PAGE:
There is another advantage with LNP from a manufacturing perspective. During the electroporation workflow, cells are typically concentrated for treatment by centrifugation, whereas LNPs are pipetted directly into the cell culture medium. Bypassing the centrifugation step is particularly advantageous when scaling up the cell culture process to large batch sizes for clinical trials or approved therapies.

CAR T-cells and other cell therapies engineered using mRNA LNPs are now emerging in early research programmes and preclinical drug pipelines. For example, in one recent proof of concept, researchers at the University of Pennsylvania demonstrated the promise of an LNP platform to effectively deliver Foxp4 mRNA to immunosuppressive T cells for autoimmune disease therapies.[iv]

In the gene editing space, Intellia Therapeutics has presented preclinical data supporting the development of its NTLA-6001 candidate – an allogeneic CAR T therapy engineered with LNPs, targeting CD30-expressing hematologic cancers. The data proved the LNP-mediated T cells’ ability to expand while retaining high viability in in vitro and in vivo models. The T cells also avoided immune recognition by host cells and were protected from mediation by natural killer cells.[v]

Getting started with LNPs

As the opportunity for transient expression with mRNA continues to develop in the CAR T field, interest in LNPs are expected to grow. LNPs are a highly scalable technology suitable for clinical translation. Their ability to deliver mRNA safely and effectively is well established after the development and deployment of the mRNA-LNP vaccines for COVID-19.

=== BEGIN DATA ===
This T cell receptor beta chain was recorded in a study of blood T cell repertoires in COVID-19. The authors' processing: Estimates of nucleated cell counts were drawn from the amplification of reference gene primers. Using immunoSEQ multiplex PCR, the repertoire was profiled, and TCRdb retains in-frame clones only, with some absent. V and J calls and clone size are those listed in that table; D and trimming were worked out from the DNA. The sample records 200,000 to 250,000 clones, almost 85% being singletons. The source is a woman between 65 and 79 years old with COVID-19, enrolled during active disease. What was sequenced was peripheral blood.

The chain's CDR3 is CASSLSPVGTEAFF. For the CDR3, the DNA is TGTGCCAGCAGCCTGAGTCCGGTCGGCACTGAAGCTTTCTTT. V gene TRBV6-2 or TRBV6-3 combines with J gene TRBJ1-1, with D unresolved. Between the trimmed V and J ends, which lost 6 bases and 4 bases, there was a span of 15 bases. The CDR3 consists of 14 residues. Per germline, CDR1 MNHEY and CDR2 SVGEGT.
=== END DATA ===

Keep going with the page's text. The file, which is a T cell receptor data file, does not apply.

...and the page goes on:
For those compelled by the advantages of LNPs, developing an optimal ionizable lipid mix need not be complicated, since researchers can utilise off-the-shelf lipid nanoparticle reagent kits pre-optimised for the delivery of mRNA into human T-cells, such as the GenVoy-ILM™ T Cell Kit for mRNA, along with LNP manufacturing instruments, such as the NanoAssemblr™ Spark™ and Ignite™, from Precision NanoSystems.

Overall, there is strong emerging potential for LNPs in the CAR T-cell and wider cell therapy field, with the hope that they could enable the development of safer, more cost-effective, next generation cell therapies that could be adopted in earlier lines of treatment and across a wider range of cancers and autoimmune diseases.

To learn more about LNPs, please download the whitepaper below.


[i] Kitte R, Rabel M, Geczy R, Park S, Fricke S, Köhl U, Tretbar US, Lipid Nanoparticles (LNPs) outperform Electroporation in mRNA-based CAR T cell Engineering, Molecular Therapy: Methods & Clinical Development (2023), doi:

[ii] Liu X, Zhang Y, Zhou S, Dain L, Mei L, Zhu G. Circular RNA: An emerging frontier in RNA therapeutic targets, RNA therapeutics, and mRNA vaccines. J Control Release. 2022 Aug;348:84-94. doi: 10.1016/j.jconrel.2022.05.043. Epub 2022 Jun 2. PMID: 35649485; PMCID: PMC9644292.

[iii] Valentina Vavassori, Samuele Ferrari, Stefano Beretta, Claudia Asperti, Luisa Albano, Andrea Annoni, Chiara Gaddoni, Angelica Varesi, Monica Soldi, Alessandro Cuomo, Tiziana Bonaldi, Marina Radrizzani, Ivan Merelli, Luigi Naldini; Lipid nanoparticles allow efficient and harmless ex vivo gene editing of human hematopoietic cells. Blood 2023; 142 (9): 812–826. doi: 10.1182/blood.2022019333

[iv] Ajay S. Thatte, Alex G. Hamilton, Benjamin E. Nachod, Alvin K. Mukalel, Margaret M. Billingsley, Rohan Palanki, Kelsey L. Swingle, Michael J. Mitchell; mRNA Lipid Nanoparticles for Ex Vivo Engineering of Immunosuppressive T Cells for Autoimmunity Therapies. Nano Lett. 2023, 23, 22, 10179–10188.

[v] Intellia Therapeutics Presents Preclinical Data Demonstrating Advancements in its CRISPR-Engineered Allogeneic Platform at the 2022 Keystone Symposia’s Precision Genome Engineering Conference.